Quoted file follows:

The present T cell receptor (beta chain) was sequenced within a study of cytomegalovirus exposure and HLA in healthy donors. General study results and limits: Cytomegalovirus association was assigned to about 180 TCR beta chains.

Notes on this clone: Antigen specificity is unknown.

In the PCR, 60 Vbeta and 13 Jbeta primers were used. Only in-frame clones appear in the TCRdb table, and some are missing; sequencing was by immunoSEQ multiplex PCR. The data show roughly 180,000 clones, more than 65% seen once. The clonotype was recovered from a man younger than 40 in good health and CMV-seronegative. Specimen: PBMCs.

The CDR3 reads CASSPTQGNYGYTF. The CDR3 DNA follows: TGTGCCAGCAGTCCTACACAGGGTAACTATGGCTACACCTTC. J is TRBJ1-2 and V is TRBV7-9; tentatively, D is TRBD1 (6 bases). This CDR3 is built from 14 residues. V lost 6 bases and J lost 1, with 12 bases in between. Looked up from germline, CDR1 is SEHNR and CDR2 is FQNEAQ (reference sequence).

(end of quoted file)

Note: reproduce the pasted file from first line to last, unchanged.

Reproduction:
The present T cell receptor (beta chain) was sequenced within a study of cytomegalovirus exposure and HLA in healthy donors. General study results and limits: Cytomegalovirus association was assigned to about 180 TCR beta chains.

Notes on this clone: Antigen specificity is unknown.

In the PCR, 60 Vbeta and 13 Jbeta primers were used. Only in-frame clones appear in the TCRdb table, and some are missing; sequencing was by immunoSEQ multiplex PCR. The data show roughly 180,000 clones, more than 65% seen once. The clonotype was recovered from a man younger than 40 in good health and CMV-seronegative. Specimen: PBMCs.

The CDR3 reads CASSPTQGNYGYTF. The CDR3 DNA follows: TGTGCCAGCAGTCCTACACAGGGTAACTATGGCTACACCTTC. J is TRBJ1-2 and V is TRBV7-9; tentatively, D is TRBD1 (6 bases). This CDR3 is built from 14 residues. V lost 6 bases and J lost 1, with 12 bases in between. Looked up from germline, CDR1 is SEHNR and CDR2 is FQNEAQ (reference sequence).